Why Tax Dodging is a Human Rights Issue
20th November 2017

I wrote a blog post for Oxfam’s Views and Voices blog about the Human Rights aspects of Tax Dodging. This is both about the connection between them, and also what international human rights law says about it.

It may be sort-of obvious that dodging tax is really harmful for people. In ‘developed’ countries we have had austerity politics of cutting public services, which causes deaths and drastically reduces quality of life. We still have homeless people, people in poverty who are working full-time jobs, high levels of child poverty, and many other problems. In ‘developing’ countries – which should include the context that many of the ‘developed’ countries stole wealth from them through imperialism – it’s even worse.

Human Rights are an internationally recognised standard which we can use to measure the effects it has on people and the obligations various actors have. States have obligations under international law, and corporations have a recognised responsibility. Perhaps more importantly, the human rights framework allows us to make moral arguments based on these. International law is pretty weak, so really it’s about the political pressure to try and ‘enforce’ this.

Not in this article but as important context, human rights have been divided into two sets. One is Civil and Political Rights, the other is Social, Economic and Cultural Rights. This division happened after the Universal Declaration of Human Rights, which sets out all of the rights which individuals have, as work was being done to make treaties for states to have obligations with regards to this. ‘Western’ liberal democracies favoured civil and political rights: fair trial, right to vote, free expression, privacy, that sort of thing. Communist and socialist countries favoured Social and Economic rights: access to healthcare, housing, education, food, etc.

Each bloc of countries did not favour the others. In the UK and the USA, ensuring that people are housed and fed is much less of a priority than in ‘eastern’ countries. On the other side, the eastern bloc did not have free expression or votes. The European Convention of Human Rights, despite the UDHR’s attempt that all human rights are indivisible, only contains civil and political rights. So in the UK, though we do have a welfare state (though it is being pulled apart, cut down and reformed to destroy it), this is not seen as human rights and we do not have constitutional rights to it. Homeless people just have to wait out a council list to see if they will ever get housing – and the lack of funding and provision means this takes way too long and many are abandoned on the street.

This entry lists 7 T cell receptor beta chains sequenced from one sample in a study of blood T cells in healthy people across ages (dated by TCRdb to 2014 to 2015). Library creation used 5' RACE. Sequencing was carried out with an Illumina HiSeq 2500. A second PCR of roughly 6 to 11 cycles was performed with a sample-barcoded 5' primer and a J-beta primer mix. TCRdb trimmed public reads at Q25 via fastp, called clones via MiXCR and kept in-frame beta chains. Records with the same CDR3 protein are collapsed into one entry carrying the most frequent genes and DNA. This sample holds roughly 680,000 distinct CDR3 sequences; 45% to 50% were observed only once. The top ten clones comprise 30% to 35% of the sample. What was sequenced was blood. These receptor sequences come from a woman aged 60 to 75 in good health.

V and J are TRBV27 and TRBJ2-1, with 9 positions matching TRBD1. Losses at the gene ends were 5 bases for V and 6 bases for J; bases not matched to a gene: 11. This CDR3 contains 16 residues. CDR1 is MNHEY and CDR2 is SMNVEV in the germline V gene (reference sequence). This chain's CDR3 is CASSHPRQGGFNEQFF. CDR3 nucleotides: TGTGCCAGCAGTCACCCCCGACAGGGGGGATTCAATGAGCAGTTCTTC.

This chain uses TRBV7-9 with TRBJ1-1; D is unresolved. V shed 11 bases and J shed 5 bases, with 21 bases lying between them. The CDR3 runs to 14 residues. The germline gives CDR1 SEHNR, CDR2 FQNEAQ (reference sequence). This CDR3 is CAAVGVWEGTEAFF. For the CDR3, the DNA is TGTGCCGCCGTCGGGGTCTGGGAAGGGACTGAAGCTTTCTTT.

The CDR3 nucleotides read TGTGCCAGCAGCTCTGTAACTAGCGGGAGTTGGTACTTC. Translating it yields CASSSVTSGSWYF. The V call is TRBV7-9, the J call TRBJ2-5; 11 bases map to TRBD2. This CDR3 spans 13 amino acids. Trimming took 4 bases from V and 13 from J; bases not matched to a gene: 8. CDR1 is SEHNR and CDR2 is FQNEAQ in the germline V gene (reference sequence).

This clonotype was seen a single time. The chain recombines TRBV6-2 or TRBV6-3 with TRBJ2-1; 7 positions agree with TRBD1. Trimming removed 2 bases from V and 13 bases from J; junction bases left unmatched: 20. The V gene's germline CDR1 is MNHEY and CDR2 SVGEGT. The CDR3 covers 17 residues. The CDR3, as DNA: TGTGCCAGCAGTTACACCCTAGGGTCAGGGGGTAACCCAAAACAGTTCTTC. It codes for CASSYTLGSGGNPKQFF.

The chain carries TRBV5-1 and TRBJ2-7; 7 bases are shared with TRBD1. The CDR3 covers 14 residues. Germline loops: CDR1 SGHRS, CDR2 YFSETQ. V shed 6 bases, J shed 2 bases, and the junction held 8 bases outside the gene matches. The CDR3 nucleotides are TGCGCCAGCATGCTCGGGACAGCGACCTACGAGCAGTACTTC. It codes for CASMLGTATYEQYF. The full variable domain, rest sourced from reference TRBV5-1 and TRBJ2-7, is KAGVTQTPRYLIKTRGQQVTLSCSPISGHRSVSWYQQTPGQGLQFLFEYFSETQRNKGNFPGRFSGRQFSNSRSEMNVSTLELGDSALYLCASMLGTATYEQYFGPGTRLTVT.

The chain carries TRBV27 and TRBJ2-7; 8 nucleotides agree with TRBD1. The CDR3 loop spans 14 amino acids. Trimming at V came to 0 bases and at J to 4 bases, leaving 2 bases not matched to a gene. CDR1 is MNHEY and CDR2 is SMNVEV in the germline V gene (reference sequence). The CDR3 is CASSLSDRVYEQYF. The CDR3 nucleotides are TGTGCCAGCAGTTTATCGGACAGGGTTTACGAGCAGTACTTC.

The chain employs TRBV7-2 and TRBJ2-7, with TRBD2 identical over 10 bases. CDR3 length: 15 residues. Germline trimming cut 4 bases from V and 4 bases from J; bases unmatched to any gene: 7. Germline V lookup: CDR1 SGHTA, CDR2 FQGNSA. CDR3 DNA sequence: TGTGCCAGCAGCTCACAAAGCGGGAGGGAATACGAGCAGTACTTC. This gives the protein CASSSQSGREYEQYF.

In 2016, the UN Committee on Economic, Social and Cultural Rights gave its concluding observations on the UK’s periodic report. Under the Convention on ESCR, each state has to report periodically on what they are doing to realise the rights, and the Committee then comments on it. This is all the enforcement there is: no courts or other political organs. The State is then meant to disseminate this review in its country, as part of giving it political meaning, but they do not, and our media does not really cover it either. Some of the comments in the review are pretty damning:

  • Austerity: the Committee was ‘seriously concerned about the disproportionate, adverse impact that austerity measures introduced in 2010 are having on the enjoyment of economic, social and cultural rights by disadvantaged and marginalized individuals and groups.’ It reminded the UK that the obligation is to progressively realise economic, social and cultural rights by maximum available resources.
  • Tax policies were also criticised, such as increased VAT and reduced corporate tax and ‘¬†financial secrecy legislation and permissive rules on corporate tax’.¬† These mean that there is less money for public services and maximum available resources are not being used. The Conservative politicians have been effectively lying to the public for years, claiming that the problem is ‘overspending’ and that their aim is to ‘cut the deficit’, though as they cut spending they also cut taxes.
  • Women: the gender pay gap and the lack of representation of women in senior decision-making positions was criticised.
  • Mental Health: the Committee recognised that there was a new legal duty for ‘parity of esteem’ between mental and physical health, yet noted that there were far from enough resources to actually fund mental health.
  • There were also comments on homelessness, discrimination against people with disabilities, education, social care, and many other things.

Human rights is not a magic solution, and as a framework has many problems. However, in the current political climate, they are a useful tool. Instead of worshipping ‘wealth creating’ corporations and idolising ‘entrepreneurs’, we can focus on whether the government and economy are improving things for everyone by using human rights standards. Tax is not just about ‘economics’, in the usual veneer which talks about GDP and inflation, but is about what we use resources for and how much those with money help improve things for those who do not.

Any comments or questions let me know, and here’s another link to the Oxfam blog piece:

Why tax dodging is a human rights issue